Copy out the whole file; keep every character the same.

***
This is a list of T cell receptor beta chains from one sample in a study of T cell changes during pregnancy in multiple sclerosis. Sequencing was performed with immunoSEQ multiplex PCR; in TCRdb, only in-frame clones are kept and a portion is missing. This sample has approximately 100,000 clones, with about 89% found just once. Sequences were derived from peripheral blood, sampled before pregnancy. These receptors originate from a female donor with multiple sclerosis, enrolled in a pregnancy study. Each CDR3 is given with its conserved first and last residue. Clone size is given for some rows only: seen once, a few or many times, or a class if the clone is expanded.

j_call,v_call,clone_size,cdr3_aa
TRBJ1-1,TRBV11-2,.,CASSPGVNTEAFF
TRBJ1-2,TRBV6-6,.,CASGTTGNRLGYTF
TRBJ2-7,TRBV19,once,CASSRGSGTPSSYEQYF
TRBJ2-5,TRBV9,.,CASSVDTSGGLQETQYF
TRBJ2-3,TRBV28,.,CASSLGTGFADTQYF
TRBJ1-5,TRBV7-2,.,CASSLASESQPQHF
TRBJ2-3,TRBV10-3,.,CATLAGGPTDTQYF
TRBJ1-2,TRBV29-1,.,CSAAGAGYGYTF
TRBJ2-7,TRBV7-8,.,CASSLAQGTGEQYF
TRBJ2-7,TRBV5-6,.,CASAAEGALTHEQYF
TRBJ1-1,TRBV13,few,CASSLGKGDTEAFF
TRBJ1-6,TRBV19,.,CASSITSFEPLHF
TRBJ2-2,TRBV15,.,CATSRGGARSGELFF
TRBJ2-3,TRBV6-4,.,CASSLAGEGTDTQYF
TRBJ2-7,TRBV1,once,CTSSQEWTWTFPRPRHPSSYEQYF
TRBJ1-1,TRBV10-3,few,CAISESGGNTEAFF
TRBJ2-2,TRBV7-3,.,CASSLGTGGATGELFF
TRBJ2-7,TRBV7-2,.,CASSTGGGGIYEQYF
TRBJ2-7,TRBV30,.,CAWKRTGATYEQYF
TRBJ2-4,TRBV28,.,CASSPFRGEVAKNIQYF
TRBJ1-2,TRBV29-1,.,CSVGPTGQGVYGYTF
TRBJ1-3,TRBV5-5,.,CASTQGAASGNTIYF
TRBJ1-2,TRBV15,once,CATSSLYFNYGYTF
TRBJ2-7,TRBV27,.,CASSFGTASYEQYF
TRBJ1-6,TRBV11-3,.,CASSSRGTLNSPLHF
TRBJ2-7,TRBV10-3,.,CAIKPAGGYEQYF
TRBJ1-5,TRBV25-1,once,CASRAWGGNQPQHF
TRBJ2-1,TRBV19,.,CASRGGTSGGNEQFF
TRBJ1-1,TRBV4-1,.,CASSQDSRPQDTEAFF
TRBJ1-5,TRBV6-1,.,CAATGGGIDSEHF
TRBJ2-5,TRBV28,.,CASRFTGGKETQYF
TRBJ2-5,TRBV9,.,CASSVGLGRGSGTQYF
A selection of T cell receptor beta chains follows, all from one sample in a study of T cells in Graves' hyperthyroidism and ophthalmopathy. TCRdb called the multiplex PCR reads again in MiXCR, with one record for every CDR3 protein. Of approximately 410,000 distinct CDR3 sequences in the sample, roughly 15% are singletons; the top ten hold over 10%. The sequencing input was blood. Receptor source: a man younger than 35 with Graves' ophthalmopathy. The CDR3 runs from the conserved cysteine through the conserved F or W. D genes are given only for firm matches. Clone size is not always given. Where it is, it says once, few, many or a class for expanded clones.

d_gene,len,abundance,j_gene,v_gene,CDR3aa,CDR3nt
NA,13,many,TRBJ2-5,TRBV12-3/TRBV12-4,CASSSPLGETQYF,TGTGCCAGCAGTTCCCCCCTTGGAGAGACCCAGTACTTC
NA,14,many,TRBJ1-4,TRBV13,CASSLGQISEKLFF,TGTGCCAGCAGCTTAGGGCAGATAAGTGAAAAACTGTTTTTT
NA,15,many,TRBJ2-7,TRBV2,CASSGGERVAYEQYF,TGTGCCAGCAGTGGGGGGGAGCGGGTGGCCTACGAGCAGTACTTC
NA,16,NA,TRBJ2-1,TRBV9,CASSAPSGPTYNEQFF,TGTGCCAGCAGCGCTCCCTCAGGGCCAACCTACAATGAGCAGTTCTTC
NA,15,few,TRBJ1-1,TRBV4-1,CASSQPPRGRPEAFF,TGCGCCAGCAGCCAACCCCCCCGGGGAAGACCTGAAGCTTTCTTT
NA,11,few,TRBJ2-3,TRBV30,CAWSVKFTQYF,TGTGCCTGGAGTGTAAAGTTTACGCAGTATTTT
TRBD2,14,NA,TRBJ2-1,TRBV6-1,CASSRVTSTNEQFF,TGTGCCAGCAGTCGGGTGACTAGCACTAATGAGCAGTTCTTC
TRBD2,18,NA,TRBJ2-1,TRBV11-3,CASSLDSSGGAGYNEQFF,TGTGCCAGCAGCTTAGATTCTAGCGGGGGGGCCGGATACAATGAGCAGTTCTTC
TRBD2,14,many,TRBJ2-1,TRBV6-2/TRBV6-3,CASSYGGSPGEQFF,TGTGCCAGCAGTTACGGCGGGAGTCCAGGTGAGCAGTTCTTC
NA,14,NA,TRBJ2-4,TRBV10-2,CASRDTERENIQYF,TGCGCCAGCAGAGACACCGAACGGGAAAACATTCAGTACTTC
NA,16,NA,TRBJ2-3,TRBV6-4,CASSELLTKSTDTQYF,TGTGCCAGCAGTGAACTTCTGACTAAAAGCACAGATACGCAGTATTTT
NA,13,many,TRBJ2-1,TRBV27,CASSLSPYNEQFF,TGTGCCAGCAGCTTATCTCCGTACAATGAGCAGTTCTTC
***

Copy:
This is a list of T cell receptor beta chains from one sample in a study of T cell changes during pregnancy in multiple sclerosis. Sequencing was performed with immunoSEQ multiplex PCR; in TCRdb, only in-frame clones are kept and a portion is missing. This sample has approximately 100,000 clones, with about 89% found just once. Sequences were derived from peripheral blood, sampled before pregnancy. These receptors originate from a female donor with multiple sclerosis, enrolled in a pregnancy study. Each CDR3 is given with its conserved first and last residue. Clone size is given for some rows only: seen once, a few or many times, or a class if the clone is expanded.

j_call,v_call,clone_size,cdr3_aa
TRBJ1-1,TRBV11-2,.,CASSPGVNTEAFF
TRBJ1-2,TRBV6-6,.,CASGTTGNRLGYTF
TRBJ2-7,TRBV19,once,CASSRGSGTPSSYEQYF
TRBJ2-5,TRBV9,.,CASSVDTSGGLQETQYF
TRBJ2-3,TRBV28,.,CASSLGTGFADTQYF
TRBJ1-5,TRBV7-2,.,CASSLASESQPQHF
TRBJ2-3,TRBV10-3,.,CATLAGGPTDTQYF
TRBJ1-2,TRBV29-1,.,CSAAGAGYGYTF
TRBJ2-7,TRBV7-8,.,CASSLAQGTGEQYF
TRBJ2-7,TRBV5-6,.,CASAAEGALTHEQYF
TRBJ1-1,TRBV13,few,CASSLGKGDTEAFF
TRBJ1-6,TRBV19,.,CASSITSFEPLHF
TRBJ2-2,TRBV15,.,CATSRGGARSGELFF
TRBJ2-3,TRBV6-4,.,CASSLAGEGTDTQYF
TRBJ2-7,TRBV1,once,CTSSQEWTWTFPRPRHPSSYEQYF
TRBJ1-1,TRBV10-3,few,CAISESGGNTEAFF
TRBJ2-2,TRBV7-3,.,CASSLGTGGATGELFF
TRBJ2-7,TRBV7-2,.,CASSTGGGGIYEQYF
TRBJ2-7,TRBV30,.,CAWKRTGATYEQYF
TRBJ2-4,TRBV28,.,CASSPFRGEVAKNIQYF
TRBJ1-2,TRBV29-1,.,CSVGPTGQGVYGYTF
TRBJ1-3,TRBV5-5,.,CASTQGAASGNTIYF
TRBJ1-2,TRBV15,once,CATSSLYFNYGYTF
TRBJ2-7,TRBV27,.,CASSFGTASYEQYF
TRBJ1-6,TRBV11-3,.,CASSSRGTLNSPLHF
TRBJ2-7,TRBV10-3,.,CAIKPAGGYEQYF
TRBJ1-5,TRBV25-1,once,CASRAWGGNQPQHF
TRBJ2-1,TRBV19,.,CASRGGTSGGNEQFF
TRBJ1-1,TRBV4-1,.,CASSQDSRPQDTEAFF
TRBJ1-5,TRBV6-1,.,CAATGGGIDSEHF
TRBJ2-5,TRBV28,.,CASRFTGGKETQYF
TRBJ2-5,TRBV9,.,CASSVGLGRGSGTQYF
A selection of T cell receptor beta chains follows, all from one sample in a study of T cells in Graves' hyperthyroidism and ophthalmopathy. TCRdb called the multiplex PCR reads again in MiXCR, with one record for every CDR3 protein. Of approximately 410,000 distinct CDR3 sequences in the sample, roughly 15% are singletons; the top ten hold over 10%. The sequencing input was blood. Receptor source: a man younger than 35 with Graves' ophthalmopathy. The CDR3 runs from the conserved cysteine through the conserved F or W. D genes are given only for firm matches. Clone size is not always given. Where it is, it says once, few, many or a class for expanded clones.

d_gene,len,abundance,j_gene,v_gene,CDR3aa,CDR3nt
NA,13,many,TRBJ2-5,TRBV12-3/TRBV12-4,CASSSPLGETQYF,TGTGCCAGCAGTTCCCCCCTTGGAGAGACCCAGTACTTC
NA,14,many,TRBJ1-4,TRBV13,CASSLGQISEKLFF,TGTGCCAGCAGCTTAGGGCAGATAAGTGAAAAACTGTTTTTT
NA,15,many,TRBJ2-7,TRBV2,CASSGGERVAYEQYF,TGTGCCAGCAGTGGGGGGGAGCGGGTGGCCTACGAGCAGTACTTC
NA,16,NA,TRBJ2-1,TRBV9,CASSAPSGPTYNEQFF,TGTGCCAGCAGCGCTCCCTCAGGGCCAACCTACAATGAGCAGTTCTTC
NA,15,few,TRBJ1-1,TRBV4-1,CASSQPPRGRPEAFF,TGCGCCAGCAGCCAACCCCCCCGGGGAAGACCTGAAGCTTTCTTT
NA,11,few,TRBJ2-3,TRBV30,CAWSVKFTQYF,TGTGCCTGGAGTGTAAAGTTTACGCAGTATTTT
TRBD2,14,NA,TRBJ2-1,TRBV6-1,CASSRVTSTNEQFF,TGTGCCAGCAGTCGGGTGACTAGCACTAATGAGCAGTTCTTC
TRBD2,18,NA,TRBJ2-1,TRBV11-3,CASSLDSSGGAGYNEQFF,TGTGCCAGCAGCTTAGATTCTAGCGGGGGGGCCGGATACAATGAGCAGTTCTTC
TRBD2,14,many,TRBJ2-1,TRBV6-2/TRBV6-3,CASSYGGSPGEQFF,TGTGCCAGCAGTTACGGCGGGAGTCCAGGTGAGCAGTTCTTC
NA,14,NA,TRBJ2-4,TRBV10-2,CASRDTERENIQYF,TGCGCCAGCAGAGACACCGAACGGGAAAACATTCAGTACTTC
NA,16,NA,TRBJ2-3,TRBV6-4,CASSELLTKSTDTQYF,TGTGCCAGCAGTGAACTTCTGACTAAAAGCACAGATACGCAGTATTTT
NA,13,many,TRBJ2-1,TRBV27,CASSLSPYNEQFF,TGTGCCAGCAGCTTATCTCCGTACAATGAGCAGTTCTTC